Anxiety and Crime: A Comparison Between Incarcerated Mothers and Nonmothers

Katy Ellen Roth, Tennessee State University


Previous research has found the majority of women in prisons are mothers (Coll, Surrey, Buccio-Notaro, & Molla, 1998) and a large number of women in prison are incarcerated due to drug crimes and property crimes related to drug use (D., S., & Hewko, 2014). From research, it seems incarcerated mothers are being convicted of drug related crimes to either cope with anxiety around being a parent and/or provide for their children. Fogel and Martin (1992) have found that both mothers and nonmothers have elevated anxiety levels at the time of incarceration. However, after a six month follow up mothers significantly had elevated anxiety compared to the nonmothers. There are currently mixed findings around anxiety levels and types of crimes committed (violent vs. nonviolent crimes) regarding mothers and nonmothers who are incarcerated. The purpose of the study was to examine if incarcerated mothers engaged in more nonviolent crimes than nonmothers, if higher levels of anxiety showed to be related to the intensity of the crime (violent or nonviolent), and if there was an interaction between incarcerated mothers, anxiety, and crime.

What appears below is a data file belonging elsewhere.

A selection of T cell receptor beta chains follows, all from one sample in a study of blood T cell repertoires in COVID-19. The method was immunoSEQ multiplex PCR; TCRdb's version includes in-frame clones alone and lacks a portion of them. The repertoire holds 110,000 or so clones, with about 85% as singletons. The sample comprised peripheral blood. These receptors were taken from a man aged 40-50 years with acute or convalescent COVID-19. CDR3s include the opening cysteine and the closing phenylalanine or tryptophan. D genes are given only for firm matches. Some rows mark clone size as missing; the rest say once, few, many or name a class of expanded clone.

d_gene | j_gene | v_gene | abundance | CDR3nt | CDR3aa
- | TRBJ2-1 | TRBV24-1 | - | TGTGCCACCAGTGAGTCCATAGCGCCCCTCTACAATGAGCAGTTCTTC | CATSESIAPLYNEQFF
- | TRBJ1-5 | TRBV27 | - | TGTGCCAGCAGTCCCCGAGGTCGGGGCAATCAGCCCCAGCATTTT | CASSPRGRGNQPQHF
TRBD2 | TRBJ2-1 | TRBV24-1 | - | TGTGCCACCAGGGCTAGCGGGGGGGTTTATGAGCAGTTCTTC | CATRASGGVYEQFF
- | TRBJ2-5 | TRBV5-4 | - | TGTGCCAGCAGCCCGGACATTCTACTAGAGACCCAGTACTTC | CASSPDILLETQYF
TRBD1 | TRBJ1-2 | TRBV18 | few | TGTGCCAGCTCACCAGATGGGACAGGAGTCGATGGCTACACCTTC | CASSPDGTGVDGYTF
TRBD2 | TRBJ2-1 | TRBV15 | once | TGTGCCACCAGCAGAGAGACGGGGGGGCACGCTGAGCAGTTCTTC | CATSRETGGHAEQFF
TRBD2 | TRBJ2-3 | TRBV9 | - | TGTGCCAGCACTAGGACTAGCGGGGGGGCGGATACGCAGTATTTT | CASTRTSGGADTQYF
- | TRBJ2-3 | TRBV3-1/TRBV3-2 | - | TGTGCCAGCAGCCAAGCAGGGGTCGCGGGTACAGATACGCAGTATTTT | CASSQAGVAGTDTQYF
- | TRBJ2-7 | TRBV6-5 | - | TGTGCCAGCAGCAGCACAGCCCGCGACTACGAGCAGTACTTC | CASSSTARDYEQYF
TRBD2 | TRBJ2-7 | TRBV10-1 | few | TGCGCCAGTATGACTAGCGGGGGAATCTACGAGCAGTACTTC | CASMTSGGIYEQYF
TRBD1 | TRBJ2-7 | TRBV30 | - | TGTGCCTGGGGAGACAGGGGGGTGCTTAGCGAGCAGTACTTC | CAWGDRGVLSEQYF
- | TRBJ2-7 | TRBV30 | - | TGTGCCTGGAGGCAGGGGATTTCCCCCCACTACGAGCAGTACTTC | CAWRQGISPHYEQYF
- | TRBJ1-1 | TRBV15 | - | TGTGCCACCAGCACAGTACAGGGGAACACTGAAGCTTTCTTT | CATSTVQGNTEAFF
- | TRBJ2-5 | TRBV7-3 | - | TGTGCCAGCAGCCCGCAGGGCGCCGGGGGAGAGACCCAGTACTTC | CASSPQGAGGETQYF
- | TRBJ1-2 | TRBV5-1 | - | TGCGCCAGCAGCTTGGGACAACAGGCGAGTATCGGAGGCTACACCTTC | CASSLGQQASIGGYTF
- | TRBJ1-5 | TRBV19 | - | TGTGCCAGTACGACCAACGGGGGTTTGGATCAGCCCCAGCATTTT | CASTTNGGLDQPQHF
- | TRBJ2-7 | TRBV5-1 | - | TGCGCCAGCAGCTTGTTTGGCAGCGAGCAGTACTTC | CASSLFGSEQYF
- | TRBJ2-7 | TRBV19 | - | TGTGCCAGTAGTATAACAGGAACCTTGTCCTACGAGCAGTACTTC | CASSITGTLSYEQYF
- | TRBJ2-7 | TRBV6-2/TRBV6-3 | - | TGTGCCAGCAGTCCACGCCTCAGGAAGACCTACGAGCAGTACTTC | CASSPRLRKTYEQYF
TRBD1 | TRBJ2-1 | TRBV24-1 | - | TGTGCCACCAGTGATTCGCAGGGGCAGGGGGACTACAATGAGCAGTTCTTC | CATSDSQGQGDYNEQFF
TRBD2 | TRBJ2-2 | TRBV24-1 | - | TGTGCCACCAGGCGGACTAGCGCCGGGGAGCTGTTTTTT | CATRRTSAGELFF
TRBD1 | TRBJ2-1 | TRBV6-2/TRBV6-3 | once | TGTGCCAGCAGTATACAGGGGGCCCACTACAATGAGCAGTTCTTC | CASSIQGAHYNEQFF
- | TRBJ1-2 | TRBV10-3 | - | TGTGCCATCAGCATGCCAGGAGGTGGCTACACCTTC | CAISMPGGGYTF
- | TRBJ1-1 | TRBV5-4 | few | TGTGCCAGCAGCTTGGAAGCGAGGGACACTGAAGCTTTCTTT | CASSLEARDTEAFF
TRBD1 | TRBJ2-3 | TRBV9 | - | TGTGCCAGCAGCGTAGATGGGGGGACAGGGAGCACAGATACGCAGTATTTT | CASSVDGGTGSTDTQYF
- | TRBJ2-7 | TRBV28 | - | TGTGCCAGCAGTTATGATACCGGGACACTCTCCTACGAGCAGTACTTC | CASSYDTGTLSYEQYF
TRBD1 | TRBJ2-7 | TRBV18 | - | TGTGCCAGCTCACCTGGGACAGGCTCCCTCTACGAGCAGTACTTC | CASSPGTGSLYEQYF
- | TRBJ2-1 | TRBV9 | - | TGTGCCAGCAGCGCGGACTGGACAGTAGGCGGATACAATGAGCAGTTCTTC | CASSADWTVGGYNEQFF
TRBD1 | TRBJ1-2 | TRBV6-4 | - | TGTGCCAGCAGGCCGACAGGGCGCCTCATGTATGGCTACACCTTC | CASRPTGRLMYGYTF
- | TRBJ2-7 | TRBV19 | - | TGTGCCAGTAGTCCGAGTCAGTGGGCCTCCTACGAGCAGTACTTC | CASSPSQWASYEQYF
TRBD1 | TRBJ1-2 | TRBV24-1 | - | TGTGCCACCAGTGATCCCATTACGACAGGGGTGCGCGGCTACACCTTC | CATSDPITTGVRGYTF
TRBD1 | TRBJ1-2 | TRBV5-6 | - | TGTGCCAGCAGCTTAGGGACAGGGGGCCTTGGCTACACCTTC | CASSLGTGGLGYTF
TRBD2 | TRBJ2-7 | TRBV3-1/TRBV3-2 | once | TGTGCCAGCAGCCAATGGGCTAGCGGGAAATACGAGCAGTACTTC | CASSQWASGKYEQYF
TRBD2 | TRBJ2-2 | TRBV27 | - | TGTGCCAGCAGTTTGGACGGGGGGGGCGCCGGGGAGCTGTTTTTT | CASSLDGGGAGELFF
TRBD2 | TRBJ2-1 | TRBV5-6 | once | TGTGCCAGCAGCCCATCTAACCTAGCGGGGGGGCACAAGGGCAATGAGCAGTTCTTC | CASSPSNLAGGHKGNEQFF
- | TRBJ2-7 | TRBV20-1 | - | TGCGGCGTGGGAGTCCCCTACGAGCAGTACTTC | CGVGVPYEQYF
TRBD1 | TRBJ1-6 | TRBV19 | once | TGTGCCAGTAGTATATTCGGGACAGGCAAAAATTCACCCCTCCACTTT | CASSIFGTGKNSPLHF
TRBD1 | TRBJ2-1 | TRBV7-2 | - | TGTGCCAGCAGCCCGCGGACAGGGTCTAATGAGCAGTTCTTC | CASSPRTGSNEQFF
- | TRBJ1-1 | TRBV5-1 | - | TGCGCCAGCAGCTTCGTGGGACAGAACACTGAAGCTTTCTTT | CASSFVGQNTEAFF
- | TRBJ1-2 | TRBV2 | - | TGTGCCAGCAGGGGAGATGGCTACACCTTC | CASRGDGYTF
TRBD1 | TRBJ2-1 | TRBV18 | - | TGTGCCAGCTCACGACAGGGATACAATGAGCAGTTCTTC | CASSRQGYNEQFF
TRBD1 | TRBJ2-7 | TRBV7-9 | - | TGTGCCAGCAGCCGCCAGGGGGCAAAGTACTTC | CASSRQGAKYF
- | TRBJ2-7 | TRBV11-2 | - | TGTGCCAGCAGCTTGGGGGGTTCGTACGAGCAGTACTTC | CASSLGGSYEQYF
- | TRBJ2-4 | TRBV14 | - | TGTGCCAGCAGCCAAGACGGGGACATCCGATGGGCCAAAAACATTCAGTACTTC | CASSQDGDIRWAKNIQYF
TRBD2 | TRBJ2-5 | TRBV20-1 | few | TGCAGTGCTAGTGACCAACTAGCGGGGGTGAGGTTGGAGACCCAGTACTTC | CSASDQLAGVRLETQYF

Subject Area

Counseling Psychology|Psychology|Criminology

Recommended Citation

Katy Ellen Roth, "Anxiety and Crime: A Comparison Between Incarcerated Mothers and Nonmothers" (2018). ETD Collection for Tennessee State University. Paper AAI10975263.